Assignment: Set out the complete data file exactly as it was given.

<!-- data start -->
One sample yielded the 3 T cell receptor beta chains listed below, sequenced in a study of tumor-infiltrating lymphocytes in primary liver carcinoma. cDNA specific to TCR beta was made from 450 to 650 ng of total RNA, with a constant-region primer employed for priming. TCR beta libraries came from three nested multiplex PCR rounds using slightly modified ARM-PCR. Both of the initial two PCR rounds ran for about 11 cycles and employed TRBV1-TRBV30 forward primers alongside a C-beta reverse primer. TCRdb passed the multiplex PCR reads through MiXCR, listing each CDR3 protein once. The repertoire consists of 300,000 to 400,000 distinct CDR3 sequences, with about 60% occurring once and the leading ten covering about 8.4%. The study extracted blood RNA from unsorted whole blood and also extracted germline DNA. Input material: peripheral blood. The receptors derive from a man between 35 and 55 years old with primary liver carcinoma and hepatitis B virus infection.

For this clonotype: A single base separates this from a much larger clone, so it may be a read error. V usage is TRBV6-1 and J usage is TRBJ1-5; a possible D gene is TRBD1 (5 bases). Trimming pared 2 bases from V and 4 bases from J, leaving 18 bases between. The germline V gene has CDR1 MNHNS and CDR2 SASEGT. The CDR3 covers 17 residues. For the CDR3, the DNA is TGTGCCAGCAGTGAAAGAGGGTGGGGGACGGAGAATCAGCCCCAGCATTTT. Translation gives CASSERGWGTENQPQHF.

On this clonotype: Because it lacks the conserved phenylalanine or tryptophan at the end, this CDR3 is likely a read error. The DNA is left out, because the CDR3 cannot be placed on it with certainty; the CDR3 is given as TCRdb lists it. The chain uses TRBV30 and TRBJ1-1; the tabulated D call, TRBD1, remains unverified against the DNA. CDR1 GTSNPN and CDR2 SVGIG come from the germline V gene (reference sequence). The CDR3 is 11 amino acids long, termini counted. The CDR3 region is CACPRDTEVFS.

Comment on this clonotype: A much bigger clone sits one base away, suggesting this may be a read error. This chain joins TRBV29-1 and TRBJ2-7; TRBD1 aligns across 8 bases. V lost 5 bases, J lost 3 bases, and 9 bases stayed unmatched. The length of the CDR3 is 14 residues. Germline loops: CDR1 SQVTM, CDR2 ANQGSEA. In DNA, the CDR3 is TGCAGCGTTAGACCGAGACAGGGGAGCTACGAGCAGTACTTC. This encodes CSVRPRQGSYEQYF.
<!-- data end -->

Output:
One sample yielded the 3 T cell receptor beta chains listed below, sequenced in a study of tumor-infiltrating lymphocytes in primary liver carcinoma. cDNA specific to TCR beta was made from 450 to 650 ng of total RNA, with a constant-region primer employed for priming. TCR beta libraries came from three nested multiplex PCR rounds using slightly modified ARM-PCR. Both of the initial two PCR rounds ran for about 11 cycles and employed TRBV1-TRBV30 forward primers alongside a C-beta reverse primer. TCRdb passed the multiplex PCR reads through MiXCR, listing each CDR3 protein once. The repertoire consists of 300,000 to 400,000 distinct CDR3 sequences, with about 60% occurring once and the leading ten covering about 8.4%. The study extracted blood RNA from unsorted whole blood and also extracted germline DNA. Input material: peripheral blood. The receptors derive from a man between 35 and 55 years old with primary liver carcinoma and hepatitis B virus infection.

For this clonotype: A single base separates this from a much larger clone, so it may be a read error. V usage is TRBV6-1 and J usage is TRBJ1-5; a possible D gene is TRBD1 (5 bases). Trimming pared 2 bases from V and 4 bases from J, leaving 18 bases between. The germline V gene has CDR1 MNHNS and CDR2 SASEGT. The CDR3 covers 17 residues. For the CDR3, the DNA is TGTGCCAGCAGTGAAAGAGGGTGGGGGACGGAGAATCAGCCCCAGCATTTT. Translation gives CASSERGWGTENQPQHF.

On this clonotype: Because it lacks the conserved phenylalanine or tryptophan at the end, this CDR3 is likely a read error. The DNA is left out, because the CDR3 cannot be placed on it with certainty; the CDR3 is given as TCRdb lists it. The chain uses TRBV30 and TRBJ1-1; the tabulated D call, TRBD1, remains unverified against the DNA. CDR1 GTSNPN and CDR2 SVGIG come from the germline V gene (reference sequence). The CDR3 is 11 amino acids long, termini counted. The CDR3 region is CACPRDTEVFS.

Comment on this clonotype: A much bigger clone sits one base away, suggesting this may be a read error. This chain joins TRBV29-1 and TRBJ2-7; TRBD1 aligns across 8 bases. V lost 5 bases, J lost 3 bases, and 9 bases stayed unmatched. The length of the CDR3 is 14 residues. Germline loops: CDR1 SQVTM, CDR2 ANQGSEA. In DNA, the CDR3 is TGCAGCGTTAGACCGAGACAGGGGAGCTACGAGCAGTACTTC. This encodes CSVRPRQGSYEQYF.